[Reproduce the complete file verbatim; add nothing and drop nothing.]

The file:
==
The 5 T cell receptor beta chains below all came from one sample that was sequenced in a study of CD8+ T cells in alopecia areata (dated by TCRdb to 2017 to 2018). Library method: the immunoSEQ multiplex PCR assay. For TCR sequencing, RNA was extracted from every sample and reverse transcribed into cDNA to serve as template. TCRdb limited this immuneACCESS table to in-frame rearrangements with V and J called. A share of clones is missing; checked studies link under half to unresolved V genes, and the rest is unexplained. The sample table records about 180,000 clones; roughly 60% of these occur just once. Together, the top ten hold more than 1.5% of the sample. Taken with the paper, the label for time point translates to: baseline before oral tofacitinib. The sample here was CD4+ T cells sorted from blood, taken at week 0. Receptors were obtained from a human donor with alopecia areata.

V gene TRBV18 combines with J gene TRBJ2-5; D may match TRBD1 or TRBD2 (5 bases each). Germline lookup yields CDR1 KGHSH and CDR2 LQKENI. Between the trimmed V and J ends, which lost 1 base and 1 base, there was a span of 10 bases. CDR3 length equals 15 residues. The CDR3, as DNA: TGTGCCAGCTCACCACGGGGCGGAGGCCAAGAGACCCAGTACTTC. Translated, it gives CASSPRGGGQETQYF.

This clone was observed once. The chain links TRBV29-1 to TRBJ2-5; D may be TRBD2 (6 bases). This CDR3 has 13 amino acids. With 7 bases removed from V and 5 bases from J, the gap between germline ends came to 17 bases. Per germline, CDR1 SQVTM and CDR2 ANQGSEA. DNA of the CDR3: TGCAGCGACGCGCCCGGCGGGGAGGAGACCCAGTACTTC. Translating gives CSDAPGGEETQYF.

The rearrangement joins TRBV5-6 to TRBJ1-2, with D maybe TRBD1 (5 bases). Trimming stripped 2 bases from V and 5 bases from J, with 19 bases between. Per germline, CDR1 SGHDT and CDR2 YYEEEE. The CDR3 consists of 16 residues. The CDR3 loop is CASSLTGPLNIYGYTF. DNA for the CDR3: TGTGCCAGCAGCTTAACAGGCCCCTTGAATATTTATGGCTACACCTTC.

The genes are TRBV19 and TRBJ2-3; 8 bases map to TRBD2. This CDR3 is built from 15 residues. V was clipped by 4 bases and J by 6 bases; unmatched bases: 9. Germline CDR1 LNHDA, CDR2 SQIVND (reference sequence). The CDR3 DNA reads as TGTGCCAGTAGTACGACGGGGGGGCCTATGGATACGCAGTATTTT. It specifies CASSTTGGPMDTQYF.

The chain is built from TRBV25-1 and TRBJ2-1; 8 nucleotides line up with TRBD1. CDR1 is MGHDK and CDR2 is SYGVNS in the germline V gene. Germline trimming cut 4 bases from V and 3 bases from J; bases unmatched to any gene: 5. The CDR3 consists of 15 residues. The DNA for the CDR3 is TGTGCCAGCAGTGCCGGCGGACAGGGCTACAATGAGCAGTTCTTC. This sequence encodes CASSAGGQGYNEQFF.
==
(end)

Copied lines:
The 5 T cell receptor beta chains below all came from one sample that was sequenced in a study of CD8+ T cells in alopecia areata (dated by TCRdb to 2017 to 2018). Library method: the immunoSEQ multiplex PCR assay. For TCR sequencing, RNA was extracted from every sample and reverse transcribed into cDNA to serve as template. TCRdb limited this immuneACCESS table to in-frame rearrangements with V and J called. A share of clones is missing; checked studies link under half to unresolved V genes, and the rest is unexplained. The sample table records about 180,000 clones; roughly 60% of these occur just once. Together, the top ten hold more than 1.5% of the sample. Taken with the paper, the label for time point translates to: baseline before oral tofacitinib. The sample here was CD4+ T cells sorted from blood, taken at week 0. Receptors were obtained from a human donor with alopecia areata.

V gene TRBV18 combines with J gene TRBJ2-5; D may match TRBD1 or TRBD2 (5 bases each). Germline lookup yields CDR1 KGHSH and CDR2 LQKENI. Between the trimmed V and J ends, which lost 1 base and 1 base, there was a span of 10 bases. CDR3 length equals 15 residues. The CDR3, as DNA: TGTGCCAGCTCACCACGGGGCGGAGGCCAAGAGACCCAGTACTTC. Translated, it gives CASSPRGGGQETQYF.

This clone was observed once. The chain links TRBV29-1 to TRBJ2-5; D may be TRBD2 (6 bases). This CDR3 has 13 amino acids. With 7 bases removed from V and 5 bases from J, the gap between germline ends came to 17 bases. Per germline, CDR1 SQVTM and CDR2 ANQGSEA. DNA of the CDR3: TGCAGCGACGCGCCCGGCGGGGAGGAGACCCAGTACTTC. Translating gives CSDAPGGEETQYF.

The rearrangement joins TRBV5-6 to TRBJ1-2, with D maybe TRBD1 (5 bases). Trimming stripped 2 bases from V and 5 bases from J, with 19 bases between. Per germline, CDR1 SGHDT and CDR2 YYEEEE. The CDR3 consists of 16 residues. The CDR3 loop is CASSLTGPLNIYGYTF. DNA for the CDR3: TGTGCCAGCAGCTTAACAGGCCCCTTGAATATTTATGGCTACACCTTC.

The genes are TRBV19 and TRBJ2-3; 8 bases map to TRBD2. This CDR3 is built from 15 residues. V was clipped by 4 bases and J by 6 bases; unmatched bases: 9. Germline CDR1 LNHDA, CDR2 SQIVND (reference sequence). The CDR3 DNA reads as TGTGCCAGTAGTACGACGGGGGGGCCTATGGATACGCAGTATTTT. It specifies CASSTTGGPMDTQYF.

The chain is built from TRBV25-1 and TRBJ2-1; 8 nucleotides line up with TRBD1. CDR1 is MGHDK and CDR2 is SYGVNS in the germline V gene. Germline trimming cut 4 bases from V and 3 bases from J; bases unmatched to any gene: 5. The CDR3 consists of 15 residues. The DNA for the CDR3 is TGTGCCAGCAGTGCCGGCGGACAGGGCTACAATGAGCAGTTCTTC. This sequence encodes CASSAGGQGYNEQFF.